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[greenyes] Suggestions for Hurricane cleanup


Apologies for Cross-Postings

Eric Lancaster wrote:

...how are the composting organizations coordinating efforts in the South for the hurricane cleanup?
Eric Lancaster
EM America
www.emamerica.com

---- Original Message ----- From: "Steve Diver" <steved@no.address>
To: "US Composting Council Compost Discussion List" <compost@no.address>
Sent: Tuesday, September 06, 2005 12:11 PM
Subject: [USCC] Hurricane bioremediation

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There are several strategies that come to mind.

A fleet of solar-powered aquatic fountains can be
placed in the cesspool-like flood waters. Aeration
and agitation is a standard wastewater treatment.
Stagnant pond water is universally improved by
use of these aquatic fountains.

EM (Effective Microorganisms) is a microbial tool for
emergency bioremediation of cesspool-like flood waters,
polluted waterways, tsunami and hurricane relief,
dead bodies, and probiotic human health for relief
workers.

The EM microbial consortia can help prevent pathogenic
microorganisms from proliferating in stagnant, warm,
polluted waters, as well as help return water to better
quality conditions. Dead bodies can be immediately
doused with EM while transporting and during storage,
until they can be properly handled, to cut down on
putrid odors. EM bokashi balls and EM donuts
can quickly be deposited into canals and water ways. Liquid EM can be applied through aerial applications.

Microbial products geared to oilfield spills are apparently
being brought to New Orleans. These often contain
phototrophic bacteria, as well.

Ozonation using mobile units is another technology that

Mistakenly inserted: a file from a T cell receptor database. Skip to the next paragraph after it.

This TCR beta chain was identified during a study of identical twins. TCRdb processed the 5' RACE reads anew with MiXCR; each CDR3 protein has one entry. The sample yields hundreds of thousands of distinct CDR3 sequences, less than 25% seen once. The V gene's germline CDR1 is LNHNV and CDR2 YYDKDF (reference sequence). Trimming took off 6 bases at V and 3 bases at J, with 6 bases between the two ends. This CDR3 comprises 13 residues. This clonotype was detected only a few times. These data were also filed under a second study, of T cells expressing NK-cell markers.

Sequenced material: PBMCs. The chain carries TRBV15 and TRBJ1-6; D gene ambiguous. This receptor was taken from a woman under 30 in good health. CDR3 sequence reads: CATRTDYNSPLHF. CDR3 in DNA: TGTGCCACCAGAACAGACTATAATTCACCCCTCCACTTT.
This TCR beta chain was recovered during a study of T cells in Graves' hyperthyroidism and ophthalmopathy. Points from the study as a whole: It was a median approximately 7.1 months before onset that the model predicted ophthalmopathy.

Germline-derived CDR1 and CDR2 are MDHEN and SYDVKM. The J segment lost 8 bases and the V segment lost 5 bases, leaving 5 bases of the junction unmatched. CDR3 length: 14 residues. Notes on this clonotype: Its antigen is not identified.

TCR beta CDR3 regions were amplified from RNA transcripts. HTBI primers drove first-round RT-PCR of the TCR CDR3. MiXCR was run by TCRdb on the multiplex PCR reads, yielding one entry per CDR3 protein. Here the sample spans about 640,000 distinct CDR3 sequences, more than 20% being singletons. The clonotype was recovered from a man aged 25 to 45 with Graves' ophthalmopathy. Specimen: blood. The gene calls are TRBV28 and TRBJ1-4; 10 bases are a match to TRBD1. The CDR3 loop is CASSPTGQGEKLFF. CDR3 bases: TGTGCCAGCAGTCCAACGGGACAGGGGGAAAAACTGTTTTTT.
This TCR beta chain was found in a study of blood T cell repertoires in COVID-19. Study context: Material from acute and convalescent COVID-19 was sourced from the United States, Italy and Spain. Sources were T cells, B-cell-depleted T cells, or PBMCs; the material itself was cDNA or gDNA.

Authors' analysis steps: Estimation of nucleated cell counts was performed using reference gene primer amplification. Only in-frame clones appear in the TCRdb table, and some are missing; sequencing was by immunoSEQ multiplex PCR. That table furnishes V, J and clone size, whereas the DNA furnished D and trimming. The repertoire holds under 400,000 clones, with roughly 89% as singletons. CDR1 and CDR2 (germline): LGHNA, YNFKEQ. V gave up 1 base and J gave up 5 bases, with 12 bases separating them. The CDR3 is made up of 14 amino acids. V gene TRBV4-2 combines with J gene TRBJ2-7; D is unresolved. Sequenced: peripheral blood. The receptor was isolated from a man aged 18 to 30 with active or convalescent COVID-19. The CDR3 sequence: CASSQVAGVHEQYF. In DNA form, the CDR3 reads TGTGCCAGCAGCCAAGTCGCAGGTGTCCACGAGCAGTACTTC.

might be helpful.

Lake Pontrartrain itself will need bioremediation treatment
since the flood waters are being pumped back into the lake.

The floating rafts developed as living machine technology
by Ocean Arks International -- using aquatic plants
in floating rafts, roots, and bacteria as biofilters -- also
combined with aquatic fountains for aeration, would be
beneficial. They are employed in polluted urban canals
in China, for example.

The mountain of wood debris is another topic altogether,
which the USCC members may have ideas in terms of
giant wood shredding and composting operations.

A few observations, for what it's worth.

Steve Diver
Northwest Arkansas

From: "Elizabeth McCarthy" <avalonlady@no.address>
To: "US Composting Council Compost Discussion List" <compost@no.address>
Subject: Re: [USCC] Hurricane bioremediation
Date: Tue, 6 Sep 2005 17:45:19 -0500

Those all sound like excellent ideas. I have an organic shiitake mushroom farm in Texas where we produce about one to two tons of spent substrate ( sawdust, grain and mycelial mass) every week. Strathclyde University in Scotland has done extensive research over a 20 year period into using spent shiitake substrate to remediate pentacholorophenol contaminated soil. The spent substrate also enriches the soil and continues to filter and remediate toxic chemicals as long as the mycelial mass lives - which can be for decades. I was told by the EPA's district manager that they don't accept research results from other countries so he wasn't interested.
Elizabeth McCarthy
Texas Organic Mushrooms
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